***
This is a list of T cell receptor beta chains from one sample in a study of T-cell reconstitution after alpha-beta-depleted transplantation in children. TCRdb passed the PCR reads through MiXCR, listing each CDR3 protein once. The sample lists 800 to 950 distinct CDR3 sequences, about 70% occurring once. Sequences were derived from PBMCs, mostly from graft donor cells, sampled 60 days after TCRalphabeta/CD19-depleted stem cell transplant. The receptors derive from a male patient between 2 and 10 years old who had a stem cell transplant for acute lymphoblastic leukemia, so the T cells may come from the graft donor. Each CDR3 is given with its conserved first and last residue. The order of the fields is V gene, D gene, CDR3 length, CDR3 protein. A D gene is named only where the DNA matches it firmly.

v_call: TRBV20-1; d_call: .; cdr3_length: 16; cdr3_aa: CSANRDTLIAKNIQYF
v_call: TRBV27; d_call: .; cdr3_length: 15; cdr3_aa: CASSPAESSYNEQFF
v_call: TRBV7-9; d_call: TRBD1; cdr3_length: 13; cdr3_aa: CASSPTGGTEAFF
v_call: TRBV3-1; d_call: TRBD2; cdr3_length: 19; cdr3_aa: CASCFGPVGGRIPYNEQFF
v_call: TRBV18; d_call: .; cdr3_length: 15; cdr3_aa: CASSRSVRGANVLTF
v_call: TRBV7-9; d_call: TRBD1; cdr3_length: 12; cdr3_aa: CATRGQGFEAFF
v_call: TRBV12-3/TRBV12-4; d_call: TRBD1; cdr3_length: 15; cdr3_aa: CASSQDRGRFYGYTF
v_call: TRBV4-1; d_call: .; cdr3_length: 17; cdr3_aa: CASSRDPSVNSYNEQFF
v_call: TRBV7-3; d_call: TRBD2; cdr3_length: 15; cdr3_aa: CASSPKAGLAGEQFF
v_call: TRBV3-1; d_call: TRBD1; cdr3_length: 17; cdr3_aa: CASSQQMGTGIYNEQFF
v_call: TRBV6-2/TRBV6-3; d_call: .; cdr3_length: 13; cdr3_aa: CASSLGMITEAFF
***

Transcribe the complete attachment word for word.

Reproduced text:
This is a list of T cell receptor beta chains from one sample in a study of T-cell reconstitution after alpha-beta-depleted transplantation in children. TCRdb passed the PCR reads through MiXCR, listing each CDR3 protein once. The sample lists 800 to 950 distinct CDR3 sequences, about 70% occurring once. Sequences were derived from PBMCs, mostly from graft donor cells, sampled 60 days after TCRalphabeta/CD19-depleted stem cell transplant. The receptors derive from a male patient between 2 and 10 years old who had a stem cell transplant for acute lymphoblastic leukemia, so the T cells may come from the graft donor. Each CDR3 is given with its conserved first and last residue. The order of the fields is V gene, D gene, CDR3 length, CDR3 protein. A D gene is named only where the DNA matches it firmly.

v_call: TRBV20-1; d_call: .; cdr3_length: 16; cdr3_aa: CSANRDTLIAKNIQYF
v_call: TRBV27; d_call: .; cdr3_length: 15; cdr3_aa: CASSPAESSYNEQFF
v_call: TRBV7-9; d_call: TRBD1; cdr3_length: 13; cdr3_aa: CASSPTGGTEAFF
v_call: TRBV3-1; d_call: TRBD2; cdr3_length: 19; cdr3_aa: CASCFGPVGGRIPYNEQFF
v_call: TRBV18; d_call: .; cdr3_length: 15; cdr3_aa: CASSRSVRGANVLTF
v_call: TRBV7-9; d_call: TRBD1; cdr3_length: 12; cdr3_aa: CATRGQGFEAFF
v_call: TRBV12-3/TRBV12-4; d_call: TRBD1; cdr3_length: 15; cdr3_aa: CASSQDRGRFYGYTF
v_call: TRBV4-1; d_call: .; cdr3_length: 17; cdr3_aa: CASSRDPSVNSYNEQFF
v_call: TRBV7-3; d_call: TRBD2; cdr3_length: 15; cdr3_aa: CASSPKAGLAGEQFF
v_call: TRBV3-1; d_call: TRBD1; cdr3_length: 17; cdr3_aa: CASSQQMGTGIYNEQFF
v_call: TRBV6-2/TRBV6-3; d_call: .; cdr3_length: 13; cdr3_aa: CASSLGMITEAFF